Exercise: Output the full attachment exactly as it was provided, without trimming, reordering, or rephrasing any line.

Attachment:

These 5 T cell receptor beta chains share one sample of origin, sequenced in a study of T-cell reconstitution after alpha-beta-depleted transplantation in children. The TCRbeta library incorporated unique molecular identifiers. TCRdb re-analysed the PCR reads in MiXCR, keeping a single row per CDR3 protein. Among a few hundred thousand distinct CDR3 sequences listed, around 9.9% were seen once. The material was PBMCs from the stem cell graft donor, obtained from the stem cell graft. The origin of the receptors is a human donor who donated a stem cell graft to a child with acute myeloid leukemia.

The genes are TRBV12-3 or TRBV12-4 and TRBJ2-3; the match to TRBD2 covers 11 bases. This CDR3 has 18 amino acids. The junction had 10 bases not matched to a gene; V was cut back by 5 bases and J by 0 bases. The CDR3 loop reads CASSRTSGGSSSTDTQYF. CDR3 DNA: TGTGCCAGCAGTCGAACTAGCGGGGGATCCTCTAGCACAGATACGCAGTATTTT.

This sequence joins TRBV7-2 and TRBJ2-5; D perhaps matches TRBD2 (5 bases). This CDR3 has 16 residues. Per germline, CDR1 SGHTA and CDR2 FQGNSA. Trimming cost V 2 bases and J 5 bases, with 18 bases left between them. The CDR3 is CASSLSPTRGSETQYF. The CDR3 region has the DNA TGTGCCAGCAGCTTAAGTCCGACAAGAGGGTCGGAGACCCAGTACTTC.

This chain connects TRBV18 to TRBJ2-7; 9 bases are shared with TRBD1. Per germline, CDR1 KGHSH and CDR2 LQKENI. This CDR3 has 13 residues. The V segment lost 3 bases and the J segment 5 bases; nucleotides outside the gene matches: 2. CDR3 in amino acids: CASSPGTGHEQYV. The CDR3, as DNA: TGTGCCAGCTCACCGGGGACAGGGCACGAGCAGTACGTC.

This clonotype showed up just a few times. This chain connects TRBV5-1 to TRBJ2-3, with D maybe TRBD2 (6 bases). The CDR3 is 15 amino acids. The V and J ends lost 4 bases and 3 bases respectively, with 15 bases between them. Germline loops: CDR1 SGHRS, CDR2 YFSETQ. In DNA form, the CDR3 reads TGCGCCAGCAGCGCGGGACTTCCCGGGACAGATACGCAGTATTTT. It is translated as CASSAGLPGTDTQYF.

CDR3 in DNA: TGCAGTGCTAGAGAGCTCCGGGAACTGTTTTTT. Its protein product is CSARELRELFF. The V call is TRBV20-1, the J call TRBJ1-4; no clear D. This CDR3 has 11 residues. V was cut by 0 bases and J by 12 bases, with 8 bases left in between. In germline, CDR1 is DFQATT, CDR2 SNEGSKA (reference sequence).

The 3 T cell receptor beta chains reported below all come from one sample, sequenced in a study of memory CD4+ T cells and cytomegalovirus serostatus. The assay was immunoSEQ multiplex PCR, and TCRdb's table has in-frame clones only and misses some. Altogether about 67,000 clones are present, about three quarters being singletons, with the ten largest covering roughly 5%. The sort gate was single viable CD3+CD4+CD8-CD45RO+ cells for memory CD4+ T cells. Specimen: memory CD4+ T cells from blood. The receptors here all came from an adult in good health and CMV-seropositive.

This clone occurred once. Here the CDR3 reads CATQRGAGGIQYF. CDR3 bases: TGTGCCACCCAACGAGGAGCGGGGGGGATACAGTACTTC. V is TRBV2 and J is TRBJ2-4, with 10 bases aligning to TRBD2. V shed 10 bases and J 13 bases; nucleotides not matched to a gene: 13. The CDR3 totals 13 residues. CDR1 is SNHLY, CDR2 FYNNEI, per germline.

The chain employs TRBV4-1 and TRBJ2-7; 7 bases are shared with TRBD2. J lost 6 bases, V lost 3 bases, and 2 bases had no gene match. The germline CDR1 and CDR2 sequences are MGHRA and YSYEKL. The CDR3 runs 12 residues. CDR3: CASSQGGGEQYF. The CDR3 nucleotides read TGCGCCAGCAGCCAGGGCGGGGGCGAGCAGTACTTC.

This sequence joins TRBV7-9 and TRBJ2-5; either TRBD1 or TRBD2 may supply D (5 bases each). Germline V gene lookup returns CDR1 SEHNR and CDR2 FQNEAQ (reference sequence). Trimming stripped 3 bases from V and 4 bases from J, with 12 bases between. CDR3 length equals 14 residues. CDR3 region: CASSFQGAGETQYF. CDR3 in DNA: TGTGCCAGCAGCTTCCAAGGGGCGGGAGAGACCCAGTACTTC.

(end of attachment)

These 5 T cell receptor beta chains share one sample of origin, sequenced in a study of T-cell reconstitution after alpha-beta-depleted transplantation in children. The TCRbeta library incorporated unique molecular identifiers. TCRdb re-analysed the PCR reads in MiXCR, keeping a single row per CDR3 protein. Among a few hundred thousand distinct CDR3 sequences listed, around 9.9% were seen once. The material was PBMCs from the stem cell graft donor, obtained from the stem cell graft. The origin of the receptors is a human donor who donated a stem cell graft to a child with acute myeloid leukemia.

The genes are TRBV12-3 or TRBV12-4 and TRBJ2-3; the match to TRBD2 covers 11 bases. This CDR3 has 18 amino acids. The junction had 10 bases not matched to a gene; V was cut back by 5 bases and J by 0 bases. The CDR3 loop reads CASSRTSGGSSSTDTQYF. CDR3 DNA: TGTGCCAGCAGTCGAACTAGCGGGGGATCCTCTAGCACAGATACGCAGTATTTT.

This sequence joins TRBV7-2 and TRBJ2-5; D perhaps matches TRBD2 (5 bases). This CDR3 has 16 residues. Per germline, CDR1 SGHTA and CDR2 FQGNSA. Trimming cost V 2 bases and J 5 bases, with 18 bases left between them. The CDR3 is CASSLSPTRGSETQYF. The CDR3 region has the DNA TGTGCCAGCAGCTTAAGTCCGACAAGAGGGTCGGAGACCCAGTACTTC.

This chain connects TRBV18 to TRBJ2-7; 9 bases are shared with TRBD1. Per germline, CDR1 KGHSH and CDR2 LQKENI. This CDR3 has 13 residues. The V segment lost 3 bases and the J segment 5 bases; nucleotides outside the gene matches: 2. CDR3 in amino acids: CASSPGTGHEQYV. The CDR3, as DNA: TGTGCCAGCTCACCGGGGACAGGGCACGAGCAGTACGTC.

This clonotype showed up just a few times. This chain connects TRBV5-1 to TRBJ2-3, with D maybe TRBD2 (6 bases). The CDR3 is 15 amino acids. The V and J ends lost 4 bases and 3 bases respectively, with 15 bases between them. Germline loops: CDR1 SGHRS, CDR2 YFSETQ. In DNA form, the CDR3 reads TGCGCCAGCAGCGCGGGACTTCCCGGGACAGATACGCAGTATTTT. It is translated as CASSAGLPGTDTQYF.

CDR3 in DNA: TGCAGTGCTAGAGAGCTCCGGGAACTGTTTTTT. Its protein product is CSARELRELFF. The V call is TRBV20-1, the J call TRBJ1-4; no clear D. This CDR3 has 11 residues. V was cut by 0 bases and J by 12 bases, with 8 bases left in between. In germline, CDR1 is DFQATT, CDR2 SNEGSKA (reference sequence).

The 3 T cell receptor beta chains reported below all come from one sample, sequenced in a study of memory CD4+ T cells and cytomegalovirus serostatus. The assay was immunoSEQ multiplex PCR, and TCRdb's table has in-frame clones only and misses some. Altogether about 67,000 clones are present, about three quarters being singletons, with the ten largest covering roughly 5%. The sort gate was single viable CD3+CD4+CD8-CD45RO+ cells for memory CD4+ T cells. Specimen: memory CD4+ T cells from blood. The receptors here all came from an adult in good health and CMV-seropositive.

This clone occurred once. Here the CDR3 reads CATQRGAGGIQYF. CDR3 bases: TGTGCCACCCAACGAGGAGCGGGGGGGATACAGTACTTC. V is TRBV2 and J is TRBJ2-4, with 10 bases aligning to TRBD2. V shed 10 bases and J 13 bases; nucleotides not matched to a gene: 13. The CDR3 totals 13 residues. CDR1 is SNHLY, CDR2 FYNNEI, per germline.

The chain employs TRBV4-1 and TRBJ2-7; 7 bases are shared with TRBD2. J lost 6 bases, V lost 3 bases, and 2 bases had no gene match. The germline CDR1 and CDR2 sequences are MGHRA and YSYEKL. The CDR3 runs 12 residues. CDR3: CASSQGGGEQYF. The CDR3 nucleotides read TGCGCCAGCAGCCAGGGCGGGGGCGAGCAGTACTTC.

This sequence joins TRBV7-9 and TRBJ2-5; either TRBD1 or TRBD2 may supply D (5 bases each). Germline V gene lookup returns CDR1 SEHNR and CDR2 FQNEAQ (reference sequence). Trimming stripped 3 bases from V and 4 bases from J, with 12 bases between. CDR3 length equals 14 residues. CDR3 region: CASSFQGAGETQYF. CDR3 in DNA: TGTGCCAGCAGCTTCCAAGGGGCGGGAGAGACCCAGTACTTC.